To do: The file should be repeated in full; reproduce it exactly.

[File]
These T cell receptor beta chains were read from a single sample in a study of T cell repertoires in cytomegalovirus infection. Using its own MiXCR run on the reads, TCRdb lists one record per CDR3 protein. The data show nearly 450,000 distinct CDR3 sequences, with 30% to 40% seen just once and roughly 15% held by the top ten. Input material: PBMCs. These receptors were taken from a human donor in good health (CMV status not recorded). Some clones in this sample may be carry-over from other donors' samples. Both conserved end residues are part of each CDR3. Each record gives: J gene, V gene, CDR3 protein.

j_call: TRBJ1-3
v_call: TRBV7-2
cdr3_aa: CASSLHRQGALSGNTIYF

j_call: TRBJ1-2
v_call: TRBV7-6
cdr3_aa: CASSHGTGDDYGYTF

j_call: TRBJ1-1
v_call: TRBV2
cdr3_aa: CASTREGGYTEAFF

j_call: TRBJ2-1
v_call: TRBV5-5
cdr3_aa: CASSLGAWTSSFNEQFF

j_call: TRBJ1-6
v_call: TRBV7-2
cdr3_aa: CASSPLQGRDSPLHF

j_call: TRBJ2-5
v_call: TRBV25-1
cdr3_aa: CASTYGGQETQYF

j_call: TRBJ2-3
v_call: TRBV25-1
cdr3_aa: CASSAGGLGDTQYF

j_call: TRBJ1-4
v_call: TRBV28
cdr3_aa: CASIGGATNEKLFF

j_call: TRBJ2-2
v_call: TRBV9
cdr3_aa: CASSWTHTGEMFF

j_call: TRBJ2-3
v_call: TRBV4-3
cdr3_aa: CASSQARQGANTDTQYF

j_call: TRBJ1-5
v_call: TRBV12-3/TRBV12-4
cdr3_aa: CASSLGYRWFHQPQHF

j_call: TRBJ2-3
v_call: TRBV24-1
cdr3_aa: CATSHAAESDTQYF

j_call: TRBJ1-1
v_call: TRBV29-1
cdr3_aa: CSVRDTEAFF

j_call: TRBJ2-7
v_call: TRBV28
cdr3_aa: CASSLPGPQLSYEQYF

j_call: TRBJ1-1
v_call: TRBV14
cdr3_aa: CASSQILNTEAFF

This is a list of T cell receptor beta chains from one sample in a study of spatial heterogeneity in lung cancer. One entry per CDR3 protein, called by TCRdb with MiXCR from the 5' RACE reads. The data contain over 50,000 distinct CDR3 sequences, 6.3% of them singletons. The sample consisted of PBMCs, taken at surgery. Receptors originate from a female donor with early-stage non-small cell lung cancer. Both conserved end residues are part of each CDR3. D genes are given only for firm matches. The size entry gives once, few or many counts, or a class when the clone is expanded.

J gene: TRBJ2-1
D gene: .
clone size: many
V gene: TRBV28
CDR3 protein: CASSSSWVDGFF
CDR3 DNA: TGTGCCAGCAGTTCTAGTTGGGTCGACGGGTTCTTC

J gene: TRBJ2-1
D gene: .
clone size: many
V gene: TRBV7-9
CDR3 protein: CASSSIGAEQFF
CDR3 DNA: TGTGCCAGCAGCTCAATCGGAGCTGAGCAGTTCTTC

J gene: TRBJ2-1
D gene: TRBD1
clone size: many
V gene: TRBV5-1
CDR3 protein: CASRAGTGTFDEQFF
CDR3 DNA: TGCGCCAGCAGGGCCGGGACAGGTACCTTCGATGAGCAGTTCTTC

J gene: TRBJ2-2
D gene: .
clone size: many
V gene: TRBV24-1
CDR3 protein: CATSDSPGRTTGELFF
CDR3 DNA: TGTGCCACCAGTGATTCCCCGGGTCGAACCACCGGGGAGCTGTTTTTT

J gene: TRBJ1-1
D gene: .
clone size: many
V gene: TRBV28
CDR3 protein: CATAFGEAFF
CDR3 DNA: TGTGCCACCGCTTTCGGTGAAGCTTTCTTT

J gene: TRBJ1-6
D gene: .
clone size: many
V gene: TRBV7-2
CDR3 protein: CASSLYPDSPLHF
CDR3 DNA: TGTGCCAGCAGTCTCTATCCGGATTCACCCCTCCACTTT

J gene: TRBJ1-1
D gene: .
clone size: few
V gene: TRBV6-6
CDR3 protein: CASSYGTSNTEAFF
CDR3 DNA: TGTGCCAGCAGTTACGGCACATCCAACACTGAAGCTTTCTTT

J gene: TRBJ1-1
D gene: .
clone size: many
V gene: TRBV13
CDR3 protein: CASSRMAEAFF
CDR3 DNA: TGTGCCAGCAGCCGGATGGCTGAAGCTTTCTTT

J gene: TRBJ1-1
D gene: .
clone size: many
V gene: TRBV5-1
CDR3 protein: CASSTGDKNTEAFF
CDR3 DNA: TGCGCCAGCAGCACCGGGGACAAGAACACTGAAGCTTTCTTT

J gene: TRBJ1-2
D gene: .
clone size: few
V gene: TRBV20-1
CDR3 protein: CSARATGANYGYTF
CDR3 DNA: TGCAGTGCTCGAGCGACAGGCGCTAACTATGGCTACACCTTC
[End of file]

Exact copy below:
These T cell receptor beta chains were read from a single sample in a study of T cell repertoires in cytomegalovirus infection. Using its own MiXCR run on the reads, TCRdb lists one record per CDR3 protein. The data show nearly 450,000 distinct CDR3 sequences, with 30% to 40% seen just once and roughly 15% held by the top ten. Input material: PBMCs. These receptors were taken from a human donor in good health (CMV status not recorded). Some clones in this sample may be carry-over from other donors' samples. Both conserved end residues are part of each CDR3. Each record gives: J gene, V gene, CDR3 protein.

j_call: TRBJ1-3
v_call: TRBV7-2
cdr3_aa: CASSLHRQGALSGNTIYF

j_call: TRBJ1-2
v_call: TRBV7-6
cdr3_aa: CASSHGTGDDYGYTF

j_call: TRBJ1-1
v_call: TRBV2
cdr3_aa: CASTREGGYTEAFF

j_call: TRBJ2-1
v_call: TRBV5-5
cdr3_aa: CASSLGAWTSSFNEQFF

j_call: TRBJ1-6
v_call: TRBV7-2
cdr3_aa: CASSPLQGRDSPLHF

j_call: TRBJ2-5
v_call: TRBV25-1
cdr3_aa: CASTYGGQETQYF

j_call: TRBJ2-3
v_call: TRBV25-1
cdr3_aa: CASSAGGLGDTQYF

j_call: TRBJ1-4
v_call: TRBV28
cdr3_aa: CASIGGATNEKLFF

j_call: TRBJ2-2
v_call: TRBV9
cdr3_aa: CASSWTHTGEMFF

j_call: TRBJ2-3
v_call: TRBV4-3
cdr3_aa: CASSQARQGANTDTQYF

j_call: TRBJ1-5
v_call: TRBV12-3/TRBV12-4
cdr3_aa: CASSLGYRWFHQPQHF

j_call: TRBJ2-3
v_call: TRBV24-1
cdr3_aa: CATSHAAESDTQYF

j_call: TRBJ1-1
v_call: TRBV29-1
cdr3_aa: CSVRDTEAFF

j_call: TRBJ2-7
v_call: TRBV28
cdr3_aa: CASSLPGPQLSYEQYF

j_call: TRBJ1-1
v_call: TRBV14
cdr3_aa: CASSQILNTEAFF

This is a list of T cell receptor beta chains from one sample in a study of spatial heterogeneity in lung cancer. One entry per CDR3 protein, called by TCRdb with MiXCR from the 5' RACE reads. The data contain over 50,000 distinct CDR3 sequences, 6.3% of them singletons. The sample consisted of PBMCs, taken at surgery. Receptors originate from a female donor with early-stage non-small cell lung cancer. Both conserved end residues are part of each CDR3. D genes are given only for firm matches. The size entry gives once, few or many counts, or a class when the clone is expanded.

J gene: TRBJ2-1
D gene: .
clone size: many
V gene: TRBV28
CDR3 protein: CASSSSWVDGFF
CDR3 DNA: TGTGCCAGCAGTTCTAGTTGGGTCGACGGGTTCTTC

J gene: TRBJ2-1
D gene: .
clone size: many
V gene: TRBV7-9
CDR3 protein: CASSSIGAEQFF
CDR3 DNA: TGTGCCAGCAGCTCAATCGGAGCTGAGCAGTTCTTC

J gene: TRBJ2-1
D gene: TRBD1
clone size: many
V gene: TRBV5-1
CDR3 protein: CASRAGTGTFDEQFF
CDR3 DNA: TGCGCCAGCAGGGCCGGGACAGGTACCTTCGATGAGCAGTTCTTC

J gene: TRBJ2-2
D gene: .
clone size: many
V gene: TRBV24-1
CDR3 protein: CATSDSPGRTTGELFF
CDR3 DNA: TGTGCCACCAGTGATTCCCCGGGTCGAACCACCGGGGAGCTGTTTTTT

J gene: TRBJ1-1
D gene: .
clone size: many
V gene: TRBV28
CDR3 protein: CATAFGEAFF
CDR3 DNA: TGTGCCACCGCTTTCGGTGAAGCTTTCTTT

J gene: TRBJ1-6
D gene: .
clone size: many
V gene: TRBV7-2
CDR3 protein: CASSLYPDSPLHF
CDR3 DNA: TGTGCCAGCAGTCTCTATCCGGATTCACCCCTCCACTTT

J gene: TRBJ1-1
D gene: .
clone size: few
V gene: TRBV6-6
CDR3 protein: CASSYGTSNTEAFF
CDR3 DNA: TGTGCCAGCAGTTACGGCACATCCAACACTGAAGCTTTCTTT

J gene: TRBJ1-1
D gene: .
clone size: many
V gene: TRBV13
CDR3 protein: CASSRMAEAFF
CDR3 DNA: TGTGCCAGCAGCCGGATGGCTGAAGCTTTCTTT

J gene: TRBJ1-1
D gene: .
clone size: many
V gene: TRBV5-1
CDR3 protein: CASSTGDKNTEAFF
CDR3 DNA: TGCGCCAGCAGCACCGGGGACAAGAACACTGAAGCTTTCTTT

J gene: TRBJ1-2
D gene: .
clone size: few
V gene: TRBV20-1
CDR3 protein: CSARATGANYGYTF
CDR3 DNA: TGCAGTGCTCGAGCGACAGGCGCTAACTATGGCTACACCTTC